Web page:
BRUCE MACTAVISH: Tourists flock to Newfoundland and Labrador to see birds of all feathers on both land and sea

CAPE ST. MARY’S, NL — Out-of-province bird watchers holiday in Newfoundland and Labrador with hopes of seeing a wide range of birds.

Seabirds are the obvious attraction when visiting an ocean-oriented province, but there is more.

The province of Newfoundland and Labrador is within the boreal forest zone of Canada. This means the forest cover is largely made up of coniferous trees. Birds we take for granted are not so routine or do not even occur at all in the more temperate ecozones where the majority of North Americans live.

For instance, the Canada jay and boreal chickadee live only in the boreal forest. Both are common and widespread in the province.

Canada jays, formerly called gray jays, are a natural treat. They are inquisitive and will take food offerings right from the hand or even steal an unguarded sandwich off the picnic table.

Boreal chickadees are very confiding, allowing birders close views of this strictly boreal forest bird.

Pine grosbeaks are well appreciated. At this time of year, they are quite approachable as they feed on the seed heads of the dandelion growing along the sides of backroads.

Other birds, like the blackpoll warbler, Wilson’s warbler and yellow-bellied flycatcher and a few dozen other species spend the winter in the tropics, but are present during the summer in the boreal forest. Visiting birdwatchers may see them for a brief period during spring and fall migration in their own backyards as they move between their winter and summer homes.

Seeing these birds in abundance going about their business on their summer nesting grounds in this province is a treat.

Some boreal forest birds occur in low densities. Finding them is never a guarantee, but the possibility of seeing such a treasure adds to the allure of walking in the Newfoundland and Labrador forest.

Black-backed woodpecker is one of those highly desired boreal forest birds. People realize the success rate is under 50 per cent for visiting birders, but those who get lucky go home with a big smile on their face.

Willow ptarmigan is another highly sought-out species, but, again, is not available on demand. Some of the more adventurous will hike Gros Morne Mountain for the rare rock ptarmigan.

Visiting birders who spend some quality time in the boreal forest of Newfoundland and Labrador are guaranteed a certain sense of satisfaction.

Looking to the sea

The Newfoundland land birds are an attraction, but, certainly, it is our seabirds that get birders to cross that line and dish out the extra expense and travel time to come all the way to Newfoundland and Labrador.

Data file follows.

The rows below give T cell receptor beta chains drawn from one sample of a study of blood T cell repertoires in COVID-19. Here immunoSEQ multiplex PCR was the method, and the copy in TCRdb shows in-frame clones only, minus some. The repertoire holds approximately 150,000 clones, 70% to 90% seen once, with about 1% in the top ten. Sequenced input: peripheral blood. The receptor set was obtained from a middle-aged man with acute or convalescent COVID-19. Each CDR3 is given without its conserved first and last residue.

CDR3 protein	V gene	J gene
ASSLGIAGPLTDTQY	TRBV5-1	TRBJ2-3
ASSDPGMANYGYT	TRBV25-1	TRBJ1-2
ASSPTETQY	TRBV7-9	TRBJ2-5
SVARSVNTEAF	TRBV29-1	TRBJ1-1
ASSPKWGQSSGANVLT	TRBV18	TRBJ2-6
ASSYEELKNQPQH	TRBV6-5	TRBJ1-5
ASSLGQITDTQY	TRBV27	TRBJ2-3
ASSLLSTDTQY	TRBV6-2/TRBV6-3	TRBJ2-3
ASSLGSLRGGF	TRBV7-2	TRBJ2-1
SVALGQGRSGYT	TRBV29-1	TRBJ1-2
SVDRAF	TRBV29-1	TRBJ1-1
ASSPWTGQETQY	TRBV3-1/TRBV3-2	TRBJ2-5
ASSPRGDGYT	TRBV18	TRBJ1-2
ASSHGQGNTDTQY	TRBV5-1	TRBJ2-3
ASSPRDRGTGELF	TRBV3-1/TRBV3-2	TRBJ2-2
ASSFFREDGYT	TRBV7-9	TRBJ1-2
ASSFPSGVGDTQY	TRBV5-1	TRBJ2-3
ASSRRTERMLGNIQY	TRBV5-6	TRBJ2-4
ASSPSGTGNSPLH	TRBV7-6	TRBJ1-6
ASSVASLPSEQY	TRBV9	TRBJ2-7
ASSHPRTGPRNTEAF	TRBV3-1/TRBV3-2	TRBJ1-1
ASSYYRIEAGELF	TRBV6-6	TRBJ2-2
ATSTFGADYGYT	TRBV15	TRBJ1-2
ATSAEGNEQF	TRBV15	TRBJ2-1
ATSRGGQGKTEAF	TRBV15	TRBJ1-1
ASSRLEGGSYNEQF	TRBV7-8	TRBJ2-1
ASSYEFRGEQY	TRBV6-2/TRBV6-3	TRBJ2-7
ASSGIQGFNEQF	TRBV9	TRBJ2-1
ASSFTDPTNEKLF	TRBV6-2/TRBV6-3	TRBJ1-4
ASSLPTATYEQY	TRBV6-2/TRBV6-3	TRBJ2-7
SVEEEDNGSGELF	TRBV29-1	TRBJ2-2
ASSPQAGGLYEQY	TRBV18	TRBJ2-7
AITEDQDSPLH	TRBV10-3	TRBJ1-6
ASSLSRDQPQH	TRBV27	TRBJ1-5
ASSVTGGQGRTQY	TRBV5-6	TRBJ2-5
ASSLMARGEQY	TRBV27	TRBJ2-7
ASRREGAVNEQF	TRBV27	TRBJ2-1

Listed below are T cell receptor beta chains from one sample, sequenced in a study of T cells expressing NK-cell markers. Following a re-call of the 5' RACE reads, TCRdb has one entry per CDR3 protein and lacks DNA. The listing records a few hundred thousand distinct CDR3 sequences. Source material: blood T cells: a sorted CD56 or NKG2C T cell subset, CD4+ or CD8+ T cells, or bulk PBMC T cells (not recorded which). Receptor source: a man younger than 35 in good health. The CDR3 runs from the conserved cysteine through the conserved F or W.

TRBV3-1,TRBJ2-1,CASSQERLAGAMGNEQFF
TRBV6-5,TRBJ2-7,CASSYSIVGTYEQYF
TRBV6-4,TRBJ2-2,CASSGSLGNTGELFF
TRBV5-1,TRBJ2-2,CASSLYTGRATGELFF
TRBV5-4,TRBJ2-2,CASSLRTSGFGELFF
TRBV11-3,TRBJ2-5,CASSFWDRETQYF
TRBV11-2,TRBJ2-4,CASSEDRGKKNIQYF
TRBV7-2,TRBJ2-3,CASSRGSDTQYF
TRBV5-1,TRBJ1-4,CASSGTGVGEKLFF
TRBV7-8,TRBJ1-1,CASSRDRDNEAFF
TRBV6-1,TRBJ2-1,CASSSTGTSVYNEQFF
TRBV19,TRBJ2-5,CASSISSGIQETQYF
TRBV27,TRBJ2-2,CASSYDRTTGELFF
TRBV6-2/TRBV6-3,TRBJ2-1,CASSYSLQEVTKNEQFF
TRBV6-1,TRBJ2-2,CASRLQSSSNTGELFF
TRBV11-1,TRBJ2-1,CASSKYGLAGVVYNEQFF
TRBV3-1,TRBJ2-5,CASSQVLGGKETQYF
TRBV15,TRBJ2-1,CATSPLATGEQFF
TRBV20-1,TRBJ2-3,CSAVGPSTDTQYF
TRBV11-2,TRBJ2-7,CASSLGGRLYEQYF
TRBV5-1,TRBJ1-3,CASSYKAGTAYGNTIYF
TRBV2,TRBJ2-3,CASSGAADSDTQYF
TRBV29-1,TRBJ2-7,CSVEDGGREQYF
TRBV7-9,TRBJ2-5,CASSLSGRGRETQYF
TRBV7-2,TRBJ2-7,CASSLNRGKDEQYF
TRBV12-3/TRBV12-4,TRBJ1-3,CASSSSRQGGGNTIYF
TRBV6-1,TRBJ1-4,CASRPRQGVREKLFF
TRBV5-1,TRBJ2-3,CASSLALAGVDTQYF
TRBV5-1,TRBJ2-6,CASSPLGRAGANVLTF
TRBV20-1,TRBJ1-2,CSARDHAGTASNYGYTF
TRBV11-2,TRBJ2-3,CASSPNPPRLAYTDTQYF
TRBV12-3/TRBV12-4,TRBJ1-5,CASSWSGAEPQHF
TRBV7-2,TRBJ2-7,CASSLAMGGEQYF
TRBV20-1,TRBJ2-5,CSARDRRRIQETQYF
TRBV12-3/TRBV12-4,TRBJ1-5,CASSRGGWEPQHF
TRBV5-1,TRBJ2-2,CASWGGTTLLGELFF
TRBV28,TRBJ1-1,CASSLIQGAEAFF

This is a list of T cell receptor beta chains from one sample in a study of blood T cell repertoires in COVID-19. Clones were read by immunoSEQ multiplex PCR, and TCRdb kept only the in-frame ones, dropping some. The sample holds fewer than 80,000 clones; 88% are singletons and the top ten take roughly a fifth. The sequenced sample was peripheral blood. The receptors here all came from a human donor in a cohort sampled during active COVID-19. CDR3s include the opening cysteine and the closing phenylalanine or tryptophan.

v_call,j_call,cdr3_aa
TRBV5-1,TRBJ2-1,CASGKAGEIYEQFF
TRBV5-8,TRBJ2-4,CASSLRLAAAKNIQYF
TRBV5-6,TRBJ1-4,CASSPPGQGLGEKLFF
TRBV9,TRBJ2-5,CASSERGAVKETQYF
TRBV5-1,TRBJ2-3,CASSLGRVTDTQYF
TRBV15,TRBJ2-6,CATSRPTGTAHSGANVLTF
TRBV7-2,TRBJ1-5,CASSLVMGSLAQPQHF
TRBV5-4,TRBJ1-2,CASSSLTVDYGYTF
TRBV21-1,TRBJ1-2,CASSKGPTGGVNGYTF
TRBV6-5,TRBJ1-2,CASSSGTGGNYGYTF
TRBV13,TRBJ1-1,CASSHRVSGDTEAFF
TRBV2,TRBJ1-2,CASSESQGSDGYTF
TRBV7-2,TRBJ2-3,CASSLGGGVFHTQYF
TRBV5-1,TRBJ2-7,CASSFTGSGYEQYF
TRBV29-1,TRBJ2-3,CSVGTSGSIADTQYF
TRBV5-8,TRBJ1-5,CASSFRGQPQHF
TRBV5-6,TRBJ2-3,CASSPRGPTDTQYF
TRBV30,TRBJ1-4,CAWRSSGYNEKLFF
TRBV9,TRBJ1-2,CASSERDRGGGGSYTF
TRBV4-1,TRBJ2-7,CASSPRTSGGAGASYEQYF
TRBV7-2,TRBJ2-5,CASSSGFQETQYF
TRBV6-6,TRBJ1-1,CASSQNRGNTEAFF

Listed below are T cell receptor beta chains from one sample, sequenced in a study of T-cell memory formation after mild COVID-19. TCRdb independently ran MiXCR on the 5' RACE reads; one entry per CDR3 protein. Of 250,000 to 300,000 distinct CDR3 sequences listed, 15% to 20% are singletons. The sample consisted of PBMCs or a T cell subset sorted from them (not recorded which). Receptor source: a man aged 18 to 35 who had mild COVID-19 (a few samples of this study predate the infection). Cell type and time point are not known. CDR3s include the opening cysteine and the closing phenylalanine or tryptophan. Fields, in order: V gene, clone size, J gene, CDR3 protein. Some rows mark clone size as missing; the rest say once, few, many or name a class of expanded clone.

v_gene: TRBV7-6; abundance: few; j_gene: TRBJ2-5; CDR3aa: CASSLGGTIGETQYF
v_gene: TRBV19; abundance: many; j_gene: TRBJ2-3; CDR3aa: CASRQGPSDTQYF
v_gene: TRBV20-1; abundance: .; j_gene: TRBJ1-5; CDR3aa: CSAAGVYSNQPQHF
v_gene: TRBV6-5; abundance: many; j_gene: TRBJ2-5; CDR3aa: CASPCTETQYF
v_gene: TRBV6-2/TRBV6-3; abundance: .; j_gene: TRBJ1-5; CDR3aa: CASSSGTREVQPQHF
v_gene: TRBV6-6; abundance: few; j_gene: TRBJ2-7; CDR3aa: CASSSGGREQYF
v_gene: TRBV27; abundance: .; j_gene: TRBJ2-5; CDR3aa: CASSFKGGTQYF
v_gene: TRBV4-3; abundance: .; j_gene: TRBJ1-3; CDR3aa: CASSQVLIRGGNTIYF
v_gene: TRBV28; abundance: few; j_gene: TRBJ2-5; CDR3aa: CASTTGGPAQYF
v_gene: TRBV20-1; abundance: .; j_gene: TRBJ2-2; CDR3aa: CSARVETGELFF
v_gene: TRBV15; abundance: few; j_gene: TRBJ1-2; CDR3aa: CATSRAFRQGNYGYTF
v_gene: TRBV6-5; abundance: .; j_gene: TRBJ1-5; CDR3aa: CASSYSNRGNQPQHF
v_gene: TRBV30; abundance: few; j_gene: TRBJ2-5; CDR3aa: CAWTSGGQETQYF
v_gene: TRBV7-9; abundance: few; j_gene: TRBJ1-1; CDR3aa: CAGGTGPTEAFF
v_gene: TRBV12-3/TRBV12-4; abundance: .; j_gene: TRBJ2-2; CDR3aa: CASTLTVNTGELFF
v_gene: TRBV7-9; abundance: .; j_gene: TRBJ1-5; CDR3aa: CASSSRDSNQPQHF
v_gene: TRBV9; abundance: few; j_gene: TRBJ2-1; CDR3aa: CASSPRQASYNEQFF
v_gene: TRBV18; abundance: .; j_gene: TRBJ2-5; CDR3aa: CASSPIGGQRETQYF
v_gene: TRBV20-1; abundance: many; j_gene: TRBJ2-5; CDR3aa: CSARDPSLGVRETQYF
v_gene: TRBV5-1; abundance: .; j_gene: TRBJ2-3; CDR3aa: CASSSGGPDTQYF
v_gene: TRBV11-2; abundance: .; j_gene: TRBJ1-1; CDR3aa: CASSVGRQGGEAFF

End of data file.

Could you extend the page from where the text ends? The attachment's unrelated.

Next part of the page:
The Atlantic puffin is the provincial bird for Newfoundland and Labrador. Besides the bird’s endearing appearance, the province hosts the vast majority of nesting puffs in all of North America, with well over 300,000 nesting pairs.

Black-backed woodpecker is one of those highly desired boreal forest birds. People realize the success rate is under 50 per cent for visiting birders, but those who get lucky go home with a big smile on their face.

Elliston on the Bonavista Peninsula is rapidly becoming known as the place to go for good views and photographic opportunities of puffins. After a mere five-minute walk from the car, you can view them at quite close range standing around on their grassy-topped nesting headland.

For sheer numbers of birds, the boat trip to the Witless Bay Ecological Reserve cannot be beaten. Besides seeing the thousands of puffins on the grassy slopes of the islands, on the water and in the air around you, the seabird spectacle includes great numbers of nesting common murres, black-legged kittiwakes and a few razorbills.

The comfortable tour boats take visitors to the islands several times per day during the nesting season from May to August. Good views of whales are a bonus part of most trips.

Cape St. Mary’s is the other well-known seabird colony on the island of Newfoundland. There are no puffins here, but you can view thousands of nesting northern gannets and other seabirds nesting in sea-cliff grandeur.

Located on the southern Avalon Peninsula at the mouth of Placentia Bay, you do not need a boat to visit Cape St. Mary’s. All you need is clear weather. The area is rather famous for fog during the prevailing southwest winds of summer, but, even in the fog, the gannets are so close you can have a rewarding experience.

Northern gannets are the main attraction with more than 10,000 pairs nesting on Bird Rock just a narrow chasm away from where you can stand and look at them at your leisure.

Thousands of kittiwakes and murres, plus good numbers of razorbills, nesting on the dramatic cliffs add to the sounds and visual experience of the scene.

Countless thousands of photographs are taken at Cape St. Mary’s every summer.

The capelin season is upon us now. The more serious bird watchers will look for shearwaters, jaegers and rare gulls and terns among the feeding swarms of birds.

Summer is indeed a good time to be a birdwatcher in Newfoundland and Labrador.

Bruce Mactavish is an environmental consultant and avid birdwatcher.

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